We consider a variation of the supermarket model in which the servers can communicate with their neighbors and where the neighborhood relationships are described in terms of a suitable graph. Tasks with unit-exponential service time distributions arrive at each vertex as independent Poisson processes with rate $\lambda$, and each task is irrevocably assigned to the shortest queue among the one it first appears and its $d-1$ randomly selected neighbors. This model has been extensively studied when the underlying graph is a clique in which case it reduces to the well-known power-of-$d$ scheme. In particular, results of Mitzenmacher (1996) and Vvedenskaya et al. (1996) show that as the size of the clique gets large, the occupancy process associated with the queue-lengths at the various servers converges to a deterministic limit described by an infinite system of ordinary differential equations (ODE). In this work, we consider settings where the underlying graph need not be a clique and is allowed to be suitably sparse. We show that if the minimum degree approaches infinity (however slowly) as the number of servers $N$ approaches infinity, and the ratio between the maximum degree and the minimum degree in each connected component approaches $1$ uniformly, the occupancy process converges to the same system of ODE as the classical supermarket model. In particular, the asymptotic behavior of the occupancy process is insensitive to the precise network topology. We also study the case where the graph sequence is random, with the $N$th graph given as an Erdős–Rényi random graph on $N$ vertices with average degree $c(N)$. Annealed convergence of the occupancy process to the same deterministic limit is established under the condition $c(N)\to\infty$, and under a stronger condition $c(N)/\ln N\to\infty$, convergence (in probability) is shown for almost every realization of the random graph.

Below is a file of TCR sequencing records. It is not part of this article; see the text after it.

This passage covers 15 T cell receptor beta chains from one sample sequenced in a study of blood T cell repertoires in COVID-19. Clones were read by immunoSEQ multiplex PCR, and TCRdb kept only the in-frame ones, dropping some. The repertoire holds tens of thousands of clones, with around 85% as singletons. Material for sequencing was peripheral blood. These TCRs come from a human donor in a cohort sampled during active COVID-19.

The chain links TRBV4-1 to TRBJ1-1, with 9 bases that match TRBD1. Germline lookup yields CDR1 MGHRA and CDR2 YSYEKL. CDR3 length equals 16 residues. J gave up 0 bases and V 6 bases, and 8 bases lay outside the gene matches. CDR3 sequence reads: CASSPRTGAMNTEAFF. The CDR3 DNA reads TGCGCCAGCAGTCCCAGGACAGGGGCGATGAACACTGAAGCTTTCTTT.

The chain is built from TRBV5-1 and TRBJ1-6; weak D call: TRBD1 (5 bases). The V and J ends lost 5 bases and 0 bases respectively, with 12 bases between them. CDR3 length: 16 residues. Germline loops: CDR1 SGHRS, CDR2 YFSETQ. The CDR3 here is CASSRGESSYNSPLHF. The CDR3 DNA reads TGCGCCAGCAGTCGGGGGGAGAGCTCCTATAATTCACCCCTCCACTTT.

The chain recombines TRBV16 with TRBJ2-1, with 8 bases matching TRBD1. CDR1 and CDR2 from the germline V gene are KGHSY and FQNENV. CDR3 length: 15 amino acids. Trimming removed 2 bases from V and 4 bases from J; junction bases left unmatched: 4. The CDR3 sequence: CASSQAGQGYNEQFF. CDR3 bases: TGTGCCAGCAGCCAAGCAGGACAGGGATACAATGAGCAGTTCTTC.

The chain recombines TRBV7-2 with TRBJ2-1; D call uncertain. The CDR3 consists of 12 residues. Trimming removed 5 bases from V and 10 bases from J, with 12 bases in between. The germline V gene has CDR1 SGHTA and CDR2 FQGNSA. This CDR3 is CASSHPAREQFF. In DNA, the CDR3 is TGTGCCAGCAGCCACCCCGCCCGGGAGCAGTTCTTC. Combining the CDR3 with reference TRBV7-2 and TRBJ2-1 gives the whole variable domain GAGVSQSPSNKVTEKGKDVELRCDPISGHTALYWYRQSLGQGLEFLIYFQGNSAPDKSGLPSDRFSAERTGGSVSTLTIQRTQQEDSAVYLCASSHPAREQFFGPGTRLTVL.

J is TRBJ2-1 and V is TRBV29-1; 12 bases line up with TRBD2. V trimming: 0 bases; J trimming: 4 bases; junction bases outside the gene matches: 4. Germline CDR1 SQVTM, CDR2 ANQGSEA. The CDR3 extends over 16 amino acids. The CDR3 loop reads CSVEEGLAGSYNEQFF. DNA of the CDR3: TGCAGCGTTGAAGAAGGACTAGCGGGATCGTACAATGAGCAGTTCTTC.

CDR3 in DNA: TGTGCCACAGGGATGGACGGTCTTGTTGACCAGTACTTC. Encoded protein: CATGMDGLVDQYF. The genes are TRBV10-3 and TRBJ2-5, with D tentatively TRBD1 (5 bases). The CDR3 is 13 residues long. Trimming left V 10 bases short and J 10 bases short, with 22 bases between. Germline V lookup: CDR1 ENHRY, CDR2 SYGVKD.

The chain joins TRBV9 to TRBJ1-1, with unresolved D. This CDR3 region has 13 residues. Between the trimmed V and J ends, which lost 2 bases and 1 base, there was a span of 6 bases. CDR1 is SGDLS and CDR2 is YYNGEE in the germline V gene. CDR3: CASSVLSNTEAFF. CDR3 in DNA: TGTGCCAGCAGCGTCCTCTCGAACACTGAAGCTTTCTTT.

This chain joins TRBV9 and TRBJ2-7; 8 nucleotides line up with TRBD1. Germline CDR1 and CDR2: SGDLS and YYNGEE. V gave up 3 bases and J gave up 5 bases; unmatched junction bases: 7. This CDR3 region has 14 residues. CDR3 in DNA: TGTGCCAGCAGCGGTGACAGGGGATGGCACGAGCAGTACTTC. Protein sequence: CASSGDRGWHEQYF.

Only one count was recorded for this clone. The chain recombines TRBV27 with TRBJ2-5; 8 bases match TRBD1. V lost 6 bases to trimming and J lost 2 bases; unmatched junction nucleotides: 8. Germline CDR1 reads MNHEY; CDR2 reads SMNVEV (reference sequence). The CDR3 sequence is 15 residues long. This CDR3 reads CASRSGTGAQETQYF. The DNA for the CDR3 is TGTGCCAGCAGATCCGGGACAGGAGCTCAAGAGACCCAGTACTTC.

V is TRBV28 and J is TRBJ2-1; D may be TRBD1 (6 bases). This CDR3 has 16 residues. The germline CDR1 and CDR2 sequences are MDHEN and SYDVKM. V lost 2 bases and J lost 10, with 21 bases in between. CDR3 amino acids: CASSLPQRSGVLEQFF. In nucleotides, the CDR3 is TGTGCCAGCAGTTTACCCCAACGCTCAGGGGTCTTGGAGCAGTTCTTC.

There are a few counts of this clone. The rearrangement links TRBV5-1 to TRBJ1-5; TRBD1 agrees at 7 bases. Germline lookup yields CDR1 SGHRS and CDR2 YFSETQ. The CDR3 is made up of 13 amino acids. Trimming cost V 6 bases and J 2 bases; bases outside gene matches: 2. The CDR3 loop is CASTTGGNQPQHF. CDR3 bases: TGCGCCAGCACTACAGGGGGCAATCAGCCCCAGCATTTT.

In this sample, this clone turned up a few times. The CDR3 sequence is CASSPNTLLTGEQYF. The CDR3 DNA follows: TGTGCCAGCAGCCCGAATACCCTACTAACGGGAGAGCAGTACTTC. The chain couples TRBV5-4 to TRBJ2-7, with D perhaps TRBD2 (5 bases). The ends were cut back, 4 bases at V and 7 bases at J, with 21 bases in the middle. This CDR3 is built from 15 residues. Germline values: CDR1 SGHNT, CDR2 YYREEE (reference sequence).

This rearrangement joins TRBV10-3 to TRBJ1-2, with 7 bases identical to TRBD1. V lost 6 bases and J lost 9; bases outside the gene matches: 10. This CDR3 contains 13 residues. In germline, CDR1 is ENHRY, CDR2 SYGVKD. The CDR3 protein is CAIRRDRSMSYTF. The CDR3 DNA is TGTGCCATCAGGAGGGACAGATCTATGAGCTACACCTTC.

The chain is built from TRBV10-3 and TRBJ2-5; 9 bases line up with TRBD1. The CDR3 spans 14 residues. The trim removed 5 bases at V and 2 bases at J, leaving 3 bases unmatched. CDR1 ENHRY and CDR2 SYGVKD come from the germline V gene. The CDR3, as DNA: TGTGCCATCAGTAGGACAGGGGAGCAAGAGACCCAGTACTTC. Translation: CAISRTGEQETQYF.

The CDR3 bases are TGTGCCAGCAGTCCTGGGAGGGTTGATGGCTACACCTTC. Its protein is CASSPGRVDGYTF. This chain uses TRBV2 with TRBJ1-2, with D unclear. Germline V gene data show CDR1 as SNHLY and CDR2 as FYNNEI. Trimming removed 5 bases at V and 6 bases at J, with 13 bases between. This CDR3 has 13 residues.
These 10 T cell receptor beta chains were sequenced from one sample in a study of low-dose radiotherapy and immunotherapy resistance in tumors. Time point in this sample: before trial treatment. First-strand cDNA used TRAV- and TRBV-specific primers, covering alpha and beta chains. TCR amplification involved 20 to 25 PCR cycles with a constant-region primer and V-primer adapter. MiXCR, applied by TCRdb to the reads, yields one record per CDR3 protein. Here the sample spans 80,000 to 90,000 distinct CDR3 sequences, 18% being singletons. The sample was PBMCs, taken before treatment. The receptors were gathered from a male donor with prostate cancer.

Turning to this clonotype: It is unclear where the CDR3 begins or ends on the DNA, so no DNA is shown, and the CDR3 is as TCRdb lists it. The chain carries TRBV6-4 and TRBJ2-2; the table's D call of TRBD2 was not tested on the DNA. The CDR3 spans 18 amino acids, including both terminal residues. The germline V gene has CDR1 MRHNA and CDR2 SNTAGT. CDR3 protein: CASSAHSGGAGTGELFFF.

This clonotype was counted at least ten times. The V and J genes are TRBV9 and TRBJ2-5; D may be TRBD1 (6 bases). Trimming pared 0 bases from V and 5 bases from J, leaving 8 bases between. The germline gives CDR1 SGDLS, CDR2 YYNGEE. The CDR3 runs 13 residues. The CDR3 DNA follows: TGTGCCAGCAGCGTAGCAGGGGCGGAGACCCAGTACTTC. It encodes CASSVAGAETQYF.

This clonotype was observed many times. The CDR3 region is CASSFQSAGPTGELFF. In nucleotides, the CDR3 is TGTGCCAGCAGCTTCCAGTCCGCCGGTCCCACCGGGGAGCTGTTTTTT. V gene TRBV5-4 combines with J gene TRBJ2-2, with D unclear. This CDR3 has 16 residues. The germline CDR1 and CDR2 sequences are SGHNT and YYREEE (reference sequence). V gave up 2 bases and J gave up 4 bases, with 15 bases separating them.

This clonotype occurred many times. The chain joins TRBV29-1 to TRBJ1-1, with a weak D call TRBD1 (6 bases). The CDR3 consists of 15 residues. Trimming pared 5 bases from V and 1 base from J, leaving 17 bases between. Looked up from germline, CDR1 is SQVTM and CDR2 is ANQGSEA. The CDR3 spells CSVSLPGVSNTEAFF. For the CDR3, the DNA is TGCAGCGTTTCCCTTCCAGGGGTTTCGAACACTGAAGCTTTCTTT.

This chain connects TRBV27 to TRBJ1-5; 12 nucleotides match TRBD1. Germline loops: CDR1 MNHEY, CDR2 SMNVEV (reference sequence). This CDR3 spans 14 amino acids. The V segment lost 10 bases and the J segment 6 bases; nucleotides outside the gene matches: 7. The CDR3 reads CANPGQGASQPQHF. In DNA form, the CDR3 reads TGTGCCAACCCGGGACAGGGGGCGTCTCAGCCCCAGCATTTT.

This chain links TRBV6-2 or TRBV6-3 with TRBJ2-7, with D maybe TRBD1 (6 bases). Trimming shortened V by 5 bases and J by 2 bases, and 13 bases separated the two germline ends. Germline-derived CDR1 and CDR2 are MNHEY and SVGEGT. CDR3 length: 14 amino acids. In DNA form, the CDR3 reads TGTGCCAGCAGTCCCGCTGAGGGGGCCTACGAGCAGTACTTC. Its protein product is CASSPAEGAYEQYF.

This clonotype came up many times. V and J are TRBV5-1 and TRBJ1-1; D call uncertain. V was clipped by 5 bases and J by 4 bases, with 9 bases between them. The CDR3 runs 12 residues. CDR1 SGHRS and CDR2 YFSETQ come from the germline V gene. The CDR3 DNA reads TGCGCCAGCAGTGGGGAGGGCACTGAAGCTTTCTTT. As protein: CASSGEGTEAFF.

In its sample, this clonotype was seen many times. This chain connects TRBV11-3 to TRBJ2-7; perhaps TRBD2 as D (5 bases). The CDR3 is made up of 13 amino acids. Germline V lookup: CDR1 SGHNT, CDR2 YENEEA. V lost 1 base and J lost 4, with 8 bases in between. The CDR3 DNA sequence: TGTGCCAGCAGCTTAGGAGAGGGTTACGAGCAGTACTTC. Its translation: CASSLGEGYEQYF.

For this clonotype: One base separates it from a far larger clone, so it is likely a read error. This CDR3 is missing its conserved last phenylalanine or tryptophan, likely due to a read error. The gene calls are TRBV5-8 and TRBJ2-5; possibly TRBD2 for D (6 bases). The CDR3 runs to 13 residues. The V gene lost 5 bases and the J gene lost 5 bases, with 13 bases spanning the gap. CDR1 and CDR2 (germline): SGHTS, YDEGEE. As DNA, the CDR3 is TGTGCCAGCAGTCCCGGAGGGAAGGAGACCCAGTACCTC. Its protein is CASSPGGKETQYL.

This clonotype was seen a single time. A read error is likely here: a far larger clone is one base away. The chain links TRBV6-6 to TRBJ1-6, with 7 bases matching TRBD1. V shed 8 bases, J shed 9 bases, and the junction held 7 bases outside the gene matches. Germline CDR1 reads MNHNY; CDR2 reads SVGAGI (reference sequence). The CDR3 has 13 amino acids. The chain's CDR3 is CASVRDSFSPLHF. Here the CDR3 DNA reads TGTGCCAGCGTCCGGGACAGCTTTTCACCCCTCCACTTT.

"Supermarket model on graphs." Ann. Appl. Probab. 29 (3) 1740 - 1777, June 2019. https://doi.org/10.1214/18-AAP1437